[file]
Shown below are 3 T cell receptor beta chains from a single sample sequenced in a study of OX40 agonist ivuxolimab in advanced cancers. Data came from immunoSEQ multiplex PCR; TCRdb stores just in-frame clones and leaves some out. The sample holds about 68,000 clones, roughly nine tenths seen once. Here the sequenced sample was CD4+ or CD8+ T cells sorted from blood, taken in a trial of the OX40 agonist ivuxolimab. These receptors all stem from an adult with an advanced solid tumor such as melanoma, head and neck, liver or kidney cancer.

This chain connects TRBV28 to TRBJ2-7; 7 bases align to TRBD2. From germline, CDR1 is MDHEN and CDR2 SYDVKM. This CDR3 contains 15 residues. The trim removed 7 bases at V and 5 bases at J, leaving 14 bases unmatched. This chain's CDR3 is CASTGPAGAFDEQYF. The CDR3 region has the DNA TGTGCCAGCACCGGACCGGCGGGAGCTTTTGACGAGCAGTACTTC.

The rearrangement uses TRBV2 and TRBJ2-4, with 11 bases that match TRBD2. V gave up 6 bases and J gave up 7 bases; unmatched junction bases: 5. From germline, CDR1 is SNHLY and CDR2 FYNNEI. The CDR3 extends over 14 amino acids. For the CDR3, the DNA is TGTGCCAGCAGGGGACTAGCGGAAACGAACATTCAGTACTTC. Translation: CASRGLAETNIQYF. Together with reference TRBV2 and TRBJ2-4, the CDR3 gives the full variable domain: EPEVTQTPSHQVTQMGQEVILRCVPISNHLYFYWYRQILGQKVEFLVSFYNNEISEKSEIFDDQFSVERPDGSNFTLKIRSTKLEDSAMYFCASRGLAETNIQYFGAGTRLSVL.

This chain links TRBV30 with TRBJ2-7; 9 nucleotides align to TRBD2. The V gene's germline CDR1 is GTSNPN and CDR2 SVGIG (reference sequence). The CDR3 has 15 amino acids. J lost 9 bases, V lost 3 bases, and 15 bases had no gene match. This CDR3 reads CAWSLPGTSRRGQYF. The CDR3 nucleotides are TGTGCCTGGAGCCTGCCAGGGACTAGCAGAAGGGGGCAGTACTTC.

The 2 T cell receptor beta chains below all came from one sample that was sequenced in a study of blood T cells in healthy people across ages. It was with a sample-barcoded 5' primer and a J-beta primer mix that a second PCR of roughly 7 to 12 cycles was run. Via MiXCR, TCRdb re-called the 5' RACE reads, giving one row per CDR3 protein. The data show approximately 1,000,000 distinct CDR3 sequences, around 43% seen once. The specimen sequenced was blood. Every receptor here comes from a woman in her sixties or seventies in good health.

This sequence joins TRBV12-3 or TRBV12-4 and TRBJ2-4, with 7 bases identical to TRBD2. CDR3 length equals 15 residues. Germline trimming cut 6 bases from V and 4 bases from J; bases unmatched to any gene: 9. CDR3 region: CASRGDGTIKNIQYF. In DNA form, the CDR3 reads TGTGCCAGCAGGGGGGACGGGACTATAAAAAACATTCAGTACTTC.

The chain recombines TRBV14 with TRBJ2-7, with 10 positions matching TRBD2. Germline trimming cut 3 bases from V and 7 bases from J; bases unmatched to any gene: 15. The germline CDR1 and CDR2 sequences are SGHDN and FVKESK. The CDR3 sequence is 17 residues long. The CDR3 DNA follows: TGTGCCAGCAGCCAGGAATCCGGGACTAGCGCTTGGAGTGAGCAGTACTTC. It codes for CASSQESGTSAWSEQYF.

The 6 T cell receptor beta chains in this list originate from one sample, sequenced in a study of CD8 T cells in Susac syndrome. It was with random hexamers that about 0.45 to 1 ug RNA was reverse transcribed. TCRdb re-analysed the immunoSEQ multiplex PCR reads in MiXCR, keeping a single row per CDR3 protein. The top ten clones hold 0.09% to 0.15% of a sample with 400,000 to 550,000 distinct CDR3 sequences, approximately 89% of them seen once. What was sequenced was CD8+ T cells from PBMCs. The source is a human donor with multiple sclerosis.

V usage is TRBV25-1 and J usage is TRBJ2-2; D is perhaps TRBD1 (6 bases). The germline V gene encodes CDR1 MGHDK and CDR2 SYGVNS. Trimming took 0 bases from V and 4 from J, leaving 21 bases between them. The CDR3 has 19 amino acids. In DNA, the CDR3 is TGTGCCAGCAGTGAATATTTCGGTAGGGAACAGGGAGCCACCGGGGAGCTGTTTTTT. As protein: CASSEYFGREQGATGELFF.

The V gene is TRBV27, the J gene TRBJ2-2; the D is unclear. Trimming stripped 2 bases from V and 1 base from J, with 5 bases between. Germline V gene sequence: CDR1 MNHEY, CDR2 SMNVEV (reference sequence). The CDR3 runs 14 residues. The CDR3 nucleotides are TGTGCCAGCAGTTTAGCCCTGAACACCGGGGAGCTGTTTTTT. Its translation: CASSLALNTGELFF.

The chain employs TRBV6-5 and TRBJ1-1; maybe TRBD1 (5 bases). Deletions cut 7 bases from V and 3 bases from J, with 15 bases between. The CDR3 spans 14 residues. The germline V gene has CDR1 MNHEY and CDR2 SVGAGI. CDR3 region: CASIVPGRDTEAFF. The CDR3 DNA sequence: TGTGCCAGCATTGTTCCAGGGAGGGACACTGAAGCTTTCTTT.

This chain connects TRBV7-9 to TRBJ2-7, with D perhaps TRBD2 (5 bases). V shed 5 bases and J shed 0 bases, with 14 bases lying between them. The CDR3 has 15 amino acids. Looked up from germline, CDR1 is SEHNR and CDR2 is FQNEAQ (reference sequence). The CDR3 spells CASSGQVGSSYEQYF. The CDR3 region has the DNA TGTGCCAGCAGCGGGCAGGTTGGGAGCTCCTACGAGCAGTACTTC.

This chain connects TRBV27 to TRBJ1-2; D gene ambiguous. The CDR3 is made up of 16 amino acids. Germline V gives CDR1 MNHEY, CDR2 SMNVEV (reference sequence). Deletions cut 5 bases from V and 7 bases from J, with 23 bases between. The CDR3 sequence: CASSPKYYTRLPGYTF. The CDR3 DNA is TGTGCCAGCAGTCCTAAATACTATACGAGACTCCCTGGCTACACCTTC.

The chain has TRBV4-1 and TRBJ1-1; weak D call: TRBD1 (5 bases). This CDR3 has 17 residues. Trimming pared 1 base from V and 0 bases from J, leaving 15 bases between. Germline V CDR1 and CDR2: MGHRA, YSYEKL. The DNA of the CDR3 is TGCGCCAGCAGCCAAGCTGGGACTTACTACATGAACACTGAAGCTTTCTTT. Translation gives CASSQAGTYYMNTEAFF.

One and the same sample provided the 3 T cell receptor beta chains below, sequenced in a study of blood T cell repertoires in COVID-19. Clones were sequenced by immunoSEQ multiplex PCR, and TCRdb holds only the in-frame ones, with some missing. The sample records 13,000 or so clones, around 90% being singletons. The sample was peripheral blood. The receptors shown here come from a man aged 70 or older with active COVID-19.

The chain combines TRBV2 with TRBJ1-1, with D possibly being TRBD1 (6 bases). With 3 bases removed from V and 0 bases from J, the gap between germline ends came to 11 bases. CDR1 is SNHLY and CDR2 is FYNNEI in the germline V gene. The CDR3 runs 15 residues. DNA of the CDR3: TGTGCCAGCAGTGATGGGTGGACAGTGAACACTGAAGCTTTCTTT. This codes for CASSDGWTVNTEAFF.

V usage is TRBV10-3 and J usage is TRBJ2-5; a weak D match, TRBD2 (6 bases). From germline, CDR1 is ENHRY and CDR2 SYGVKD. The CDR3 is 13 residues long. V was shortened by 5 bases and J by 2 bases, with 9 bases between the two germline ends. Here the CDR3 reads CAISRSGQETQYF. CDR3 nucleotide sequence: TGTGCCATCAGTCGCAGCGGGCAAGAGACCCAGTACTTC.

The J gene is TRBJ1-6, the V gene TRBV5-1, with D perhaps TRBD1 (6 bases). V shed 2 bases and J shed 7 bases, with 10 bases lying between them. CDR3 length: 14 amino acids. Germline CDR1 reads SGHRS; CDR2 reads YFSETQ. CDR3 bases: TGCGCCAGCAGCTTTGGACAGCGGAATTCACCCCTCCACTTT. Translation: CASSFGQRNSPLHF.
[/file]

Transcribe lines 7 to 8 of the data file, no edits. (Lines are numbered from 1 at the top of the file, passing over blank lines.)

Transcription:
The chain recombines TRBV14 with TRBJ2-7, with 10 positions matching TRBD2. Germline trimming cut 3 bases from V and 7 bases from J; bases unmatched to any gene: 15. The germline CDR1 and CDR2 sequences are SGHDN and FVKESK. The CDR3 sequence is 17 residues long. The CDR3 DNA follows: TGTGCCAGCAGCCAGGAATCCGGGACTAGCGCTTGGAGTGAGCAGTACTTC. It codes for CASSQESGTSAWSEQYF.

The 6 T cell receptor beta chains in this list originate from one sample, sequenced in a study of CD8 T cells in Susac syndrome. It was with random hexamers that about 0.45 to 1 ug RNA was reverse transcribed. TCRdb re-analysed the immunoSEQ multiplex PCR reads in MiXCR, keeping a single row per CDR3 protein. The top ten clones hold 0.09% to 0.15% of a sample with 400,000 to 550,000 distinct CDR3 sequences, approximately 89% of them seen once. What was sequenced was CD8+ T cells from PBMCs. The source is a human donor with multiple sclerosis.